In the meanwhile, the EU’s rhetoric on palm oil has already had its intended effect, with the Commission projecting that palm oil’s share of total biodiesel output will drop from 23 per cent in 2021 to nine per cent by 2032. The use of palm oil in food is expected to fall by 36 per cent during the same period. Taken together, EU palm oil imports should be halved, from 6 million to 3.3 million tonnes by 2032. However, in real value terms imports into the EU are actually growing.
Yet it is economically inconceivable and highly improbable for the EU to ban palm oil imports completely. Alternatives – including rapeseed and sunflower oil – are unsuitable to serve as a substitute or are simply too expensive. The Ukraine conflict has also led to a scramble for substitutes. Realistically, any shortfall of demand from the EU can also be recouped, not least from extremely lucrative energy-deficit markets like China, Japan, or India.
Users in the EU private sector are acutely aware of this and have taken on their own initiative, setting up the Sustainable Palm Oil Choice to serve as an intermediary for its interests. This proves, on the one hand, how the laws of supply and demand supersede even the laws of Brussels. On the other hand, the absence of actual economic injury among Malaysian and Indonesian farmers also proves that the palm oil conflict is not an economic issue that can be settled financially, but instead a matter of high politics and principles.
In the meanwhile, the absence of a nuanced and targeted approach in the EU has aggravated the trading partners rather than induced reforms. In the case of ASEAN, these policies have become dealbreakers, due to the inability to comply without sacrificing their domestic constituencies, causing ASEAN countries to turn away from the EU. If more diplomatic efforts could be invested in the issue, the EU would also understand that there is no monolithic view across ASEAN on sustainability, with each ASEAN member state having varied support for what the EU is doing. Some, like Singapore, had to deal with transboundary haze resulting from deforestation and peatland burning and thus may not be unsympathetic to the EU efforts to curb such practices. Others who are not palm oil exporters may see this as an opportunity to increase their own share of exports of commodities to the EU. Nevertheless, ASEAN solidarity and its do-no-harm principle require that ASEAN put up a united front, which could appear as though the ASEAN countries band around a narrative of the EU as the provocateur.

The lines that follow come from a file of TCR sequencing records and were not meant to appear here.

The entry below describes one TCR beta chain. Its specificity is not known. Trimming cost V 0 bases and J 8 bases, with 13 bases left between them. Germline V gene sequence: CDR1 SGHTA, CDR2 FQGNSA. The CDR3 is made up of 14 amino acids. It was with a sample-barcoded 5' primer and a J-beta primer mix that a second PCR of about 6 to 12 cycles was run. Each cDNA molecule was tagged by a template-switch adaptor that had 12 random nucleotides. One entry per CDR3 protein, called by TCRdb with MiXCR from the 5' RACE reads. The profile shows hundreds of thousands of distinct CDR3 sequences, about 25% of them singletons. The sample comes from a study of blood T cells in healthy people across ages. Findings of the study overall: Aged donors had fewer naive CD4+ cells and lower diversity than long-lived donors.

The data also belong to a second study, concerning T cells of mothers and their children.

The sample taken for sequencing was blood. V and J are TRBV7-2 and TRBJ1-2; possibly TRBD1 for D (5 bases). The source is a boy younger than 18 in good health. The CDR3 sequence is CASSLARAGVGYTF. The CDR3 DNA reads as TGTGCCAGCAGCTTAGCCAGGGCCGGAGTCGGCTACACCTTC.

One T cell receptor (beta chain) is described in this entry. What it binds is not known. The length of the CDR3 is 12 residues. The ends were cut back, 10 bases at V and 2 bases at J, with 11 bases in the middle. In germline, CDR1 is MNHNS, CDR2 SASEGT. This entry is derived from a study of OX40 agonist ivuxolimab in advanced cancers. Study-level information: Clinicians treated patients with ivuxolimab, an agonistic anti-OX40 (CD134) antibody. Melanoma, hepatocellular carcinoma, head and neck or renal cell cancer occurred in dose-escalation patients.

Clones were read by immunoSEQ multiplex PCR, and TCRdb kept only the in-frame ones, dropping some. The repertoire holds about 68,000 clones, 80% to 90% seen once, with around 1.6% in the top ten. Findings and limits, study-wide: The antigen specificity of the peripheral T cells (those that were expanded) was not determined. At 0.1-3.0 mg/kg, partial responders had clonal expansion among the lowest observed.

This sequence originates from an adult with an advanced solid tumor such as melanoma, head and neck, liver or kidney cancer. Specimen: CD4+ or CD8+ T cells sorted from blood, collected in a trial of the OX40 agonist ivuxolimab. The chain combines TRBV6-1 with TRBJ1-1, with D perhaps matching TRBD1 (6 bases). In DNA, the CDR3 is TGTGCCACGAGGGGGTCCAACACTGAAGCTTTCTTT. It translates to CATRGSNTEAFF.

Reuters, Indonesia and Malaysia agree to fight “discrimination” against palm oil, 9 January 2023. Accessed at: https://www.reuters.com/world/asia-pacific/indonesia-agrees-work-with-malaysia-fight-discrimination-against-palm-oil-2023-01-09/